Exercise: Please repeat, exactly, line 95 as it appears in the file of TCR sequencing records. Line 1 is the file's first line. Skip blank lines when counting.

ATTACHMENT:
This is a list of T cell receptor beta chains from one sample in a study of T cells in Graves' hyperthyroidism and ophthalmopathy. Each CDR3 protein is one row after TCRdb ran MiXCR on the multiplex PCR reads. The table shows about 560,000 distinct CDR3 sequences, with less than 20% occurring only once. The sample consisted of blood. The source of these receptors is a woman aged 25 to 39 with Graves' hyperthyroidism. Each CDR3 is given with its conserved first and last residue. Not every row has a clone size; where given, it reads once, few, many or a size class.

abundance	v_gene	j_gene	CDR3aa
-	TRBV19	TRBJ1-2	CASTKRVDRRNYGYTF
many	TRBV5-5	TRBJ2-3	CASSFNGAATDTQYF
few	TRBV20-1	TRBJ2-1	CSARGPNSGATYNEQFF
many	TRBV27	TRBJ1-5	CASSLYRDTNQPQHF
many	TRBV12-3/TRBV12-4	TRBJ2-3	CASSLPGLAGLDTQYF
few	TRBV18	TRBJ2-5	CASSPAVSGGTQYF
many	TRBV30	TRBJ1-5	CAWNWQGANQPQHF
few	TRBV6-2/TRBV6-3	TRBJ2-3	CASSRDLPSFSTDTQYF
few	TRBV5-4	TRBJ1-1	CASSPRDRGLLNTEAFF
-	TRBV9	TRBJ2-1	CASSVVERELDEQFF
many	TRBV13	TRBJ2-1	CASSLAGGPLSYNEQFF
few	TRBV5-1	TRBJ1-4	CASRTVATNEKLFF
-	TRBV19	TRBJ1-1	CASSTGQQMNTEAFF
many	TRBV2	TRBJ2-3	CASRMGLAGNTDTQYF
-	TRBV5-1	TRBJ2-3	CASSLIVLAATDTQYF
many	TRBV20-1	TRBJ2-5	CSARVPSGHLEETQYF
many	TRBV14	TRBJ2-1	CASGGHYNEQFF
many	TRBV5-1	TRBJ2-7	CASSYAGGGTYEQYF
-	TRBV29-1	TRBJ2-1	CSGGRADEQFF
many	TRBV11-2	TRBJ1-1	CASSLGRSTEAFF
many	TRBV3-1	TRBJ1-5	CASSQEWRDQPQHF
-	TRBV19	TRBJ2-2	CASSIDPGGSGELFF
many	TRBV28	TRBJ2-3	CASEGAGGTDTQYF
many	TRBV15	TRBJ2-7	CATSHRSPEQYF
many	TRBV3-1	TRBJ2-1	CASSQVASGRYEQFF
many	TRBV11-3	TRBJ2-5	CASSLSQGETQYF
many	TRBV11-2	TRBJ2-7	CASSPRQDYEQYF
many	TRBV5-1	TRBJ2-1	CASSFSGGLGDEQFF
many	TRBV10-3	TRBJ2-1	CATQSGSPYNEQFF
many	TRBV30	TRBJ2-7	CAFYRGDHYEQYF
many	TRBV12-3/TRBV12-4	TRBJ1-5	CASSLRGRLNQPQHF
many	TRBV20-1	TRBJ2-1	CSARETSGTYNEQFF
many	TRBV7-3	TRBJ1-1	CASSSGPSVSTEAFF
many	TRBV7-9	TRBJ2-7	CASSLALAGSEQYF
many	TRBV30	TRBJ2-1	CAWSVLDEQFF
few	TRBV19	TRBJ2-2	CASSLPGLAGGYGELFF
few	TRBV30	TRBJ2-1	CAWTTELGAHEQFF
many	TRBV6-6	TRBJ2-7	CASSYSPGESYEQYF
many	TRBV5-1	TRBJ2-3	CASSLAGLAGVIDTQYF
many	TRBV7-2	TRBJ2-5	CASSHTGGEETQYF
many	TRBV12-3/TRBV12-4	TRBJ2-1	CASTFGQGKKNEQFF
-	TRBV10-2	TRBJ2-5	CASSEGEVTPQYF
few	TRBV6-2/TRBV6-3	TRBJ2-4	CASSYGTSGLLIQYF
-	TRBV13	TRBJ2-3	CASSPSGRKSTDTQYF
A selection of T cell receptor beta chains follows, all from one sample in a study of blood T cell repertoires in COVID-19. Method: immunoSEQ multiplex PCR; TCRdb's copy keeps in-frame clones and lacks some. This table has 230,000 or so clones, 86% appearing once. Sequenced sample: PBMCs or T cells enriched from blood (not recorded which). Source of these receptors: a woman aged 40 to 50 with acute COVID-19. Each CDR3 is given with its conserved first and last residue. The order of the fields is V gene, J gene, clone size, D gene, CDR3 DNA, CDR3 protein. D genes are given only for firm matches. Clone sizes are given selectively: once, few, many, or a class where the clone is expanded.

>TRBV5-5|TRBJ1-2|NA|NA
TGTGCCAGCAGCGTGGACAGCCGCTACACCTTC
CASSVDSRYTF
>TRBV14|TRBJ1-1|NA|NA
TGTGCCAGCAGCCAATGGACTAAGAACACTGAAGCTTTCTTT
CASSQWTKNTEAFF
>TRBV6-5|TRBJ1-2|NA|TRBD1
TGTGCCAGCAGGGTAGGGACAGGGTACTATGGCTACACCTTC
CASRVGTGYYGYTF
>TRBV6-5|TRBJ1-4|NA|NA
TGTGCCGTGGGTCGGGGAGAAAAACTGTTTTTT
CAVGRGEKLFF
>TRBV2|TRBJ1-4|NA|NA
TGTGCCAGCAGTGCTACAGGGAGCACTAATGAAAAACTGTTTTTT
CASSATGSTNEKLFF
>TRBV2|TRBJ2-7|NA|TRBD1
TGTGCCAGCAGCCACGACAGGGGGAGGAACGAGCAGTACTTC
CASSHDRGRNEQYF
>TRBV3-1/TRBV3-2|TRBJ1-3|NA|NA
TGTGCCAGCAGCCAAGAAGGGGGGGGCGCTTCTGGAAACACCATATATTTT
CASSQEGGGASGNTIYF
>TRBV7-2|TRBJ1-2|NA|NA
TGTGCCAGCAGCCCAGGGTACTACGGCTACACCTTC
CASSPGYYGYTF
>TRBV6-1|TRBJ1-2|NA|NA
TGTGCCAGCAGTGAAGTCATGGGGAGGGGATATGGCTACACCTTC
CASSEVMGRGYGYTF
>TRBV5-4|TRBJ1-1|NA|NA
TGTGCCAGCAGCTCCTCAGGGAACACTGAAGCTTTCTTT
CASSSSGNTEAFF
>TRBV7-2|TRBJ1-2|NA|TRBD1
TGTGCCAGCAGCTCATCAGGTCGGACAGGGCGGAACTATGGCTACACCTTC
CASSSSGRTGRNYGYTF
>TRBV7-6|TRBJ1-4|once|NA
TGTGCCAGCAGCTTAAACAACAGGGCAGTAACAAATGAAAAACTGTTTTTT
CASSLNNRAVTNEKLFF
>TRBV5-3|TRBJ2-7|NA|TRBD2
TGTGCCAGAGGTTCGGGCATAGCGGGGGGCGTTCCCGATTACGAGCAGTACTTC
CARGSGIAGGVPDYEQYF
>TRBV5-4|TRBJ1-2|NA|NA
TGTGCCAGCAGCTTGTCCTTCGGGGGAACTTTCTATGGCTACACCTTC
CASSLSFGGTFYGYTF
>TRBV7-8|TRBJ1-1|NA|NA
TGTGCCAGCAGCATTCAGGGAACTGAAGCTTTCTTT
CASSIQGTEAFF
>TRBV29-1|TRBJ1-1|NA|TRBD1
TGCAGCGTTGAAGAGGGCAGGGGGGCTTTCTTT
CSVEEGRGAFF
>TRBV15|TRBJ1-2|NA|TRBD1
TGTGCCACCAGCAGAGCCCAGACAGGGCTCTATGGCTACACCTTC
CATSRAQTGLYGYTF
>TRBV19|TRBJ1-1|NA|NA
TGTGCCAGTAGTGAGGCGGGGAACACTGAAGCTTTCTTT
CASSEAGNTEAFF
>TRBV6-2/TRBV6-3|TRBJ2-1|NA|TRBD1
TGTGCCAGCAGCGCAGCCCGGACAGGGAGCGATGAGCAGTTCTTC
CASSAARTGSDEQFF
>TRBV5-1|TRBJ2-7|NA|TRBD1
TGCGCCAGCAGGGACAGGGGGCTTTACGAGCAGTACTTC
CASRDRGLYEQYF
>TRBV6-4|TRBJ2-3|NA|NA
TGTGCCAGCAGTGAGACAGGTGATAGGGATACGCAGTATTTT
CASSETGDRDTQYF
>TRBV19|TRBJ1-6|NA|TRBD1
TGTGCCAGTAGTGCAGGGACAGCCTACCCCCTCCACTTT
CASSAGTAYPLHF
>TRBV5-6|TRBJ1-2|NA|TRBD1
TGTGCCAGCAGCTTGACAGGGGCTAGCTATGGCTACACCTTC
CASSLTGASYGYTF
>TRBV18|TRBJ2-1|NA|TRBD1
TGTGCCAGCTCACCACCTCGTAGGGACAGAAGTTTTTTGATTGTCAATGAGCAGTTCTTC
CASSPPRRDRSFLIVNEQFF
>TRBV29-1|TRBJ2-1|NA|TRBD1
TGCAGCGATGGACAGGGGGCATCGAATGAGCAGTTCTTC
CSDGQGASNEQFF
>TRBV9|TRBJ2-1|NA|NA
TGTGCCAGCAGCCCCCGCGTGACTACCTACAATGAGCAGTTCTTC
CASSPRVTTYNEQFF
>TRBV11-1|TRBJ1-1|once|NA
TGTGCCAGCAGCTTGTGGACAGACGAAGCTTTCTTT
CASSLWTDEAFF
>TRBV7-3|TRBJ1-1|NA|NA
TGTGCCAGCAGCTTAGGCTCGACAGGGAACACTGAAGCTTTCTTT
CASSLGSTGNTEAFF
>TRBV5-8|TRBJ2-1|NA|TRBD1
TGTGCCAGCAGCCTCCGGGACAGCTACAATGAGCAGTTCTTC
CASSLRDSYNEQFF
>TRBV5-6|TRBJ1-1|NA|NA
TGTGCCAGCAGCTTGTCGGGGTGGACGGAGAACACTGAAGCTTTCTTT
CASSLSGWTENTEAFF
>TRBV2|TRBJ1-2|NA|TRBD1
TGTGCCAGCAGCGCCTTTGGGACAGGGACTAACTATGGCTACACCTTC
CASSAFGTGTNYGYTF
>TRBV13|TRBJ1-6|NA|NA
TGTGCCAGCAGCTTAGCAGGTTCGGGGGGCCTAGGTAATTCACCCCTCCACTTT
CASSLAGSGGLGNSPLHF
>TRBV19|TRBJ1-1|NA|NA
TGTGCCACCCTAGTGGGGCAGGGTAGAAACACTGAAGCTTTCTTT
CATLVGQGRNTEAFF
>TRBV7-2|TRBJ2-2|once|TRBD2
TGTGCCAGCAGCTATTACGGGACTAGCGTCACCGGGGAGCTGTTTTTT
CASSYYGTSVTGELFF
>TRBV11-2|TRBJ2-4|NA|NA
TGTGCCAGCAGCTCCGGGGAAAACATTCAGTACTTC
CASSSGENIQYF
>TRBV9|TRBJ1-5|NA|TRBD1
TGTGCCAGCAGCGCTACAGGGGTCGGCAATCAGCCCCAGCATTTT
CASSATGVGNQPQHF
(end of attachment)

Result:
CSVEEGRGAFF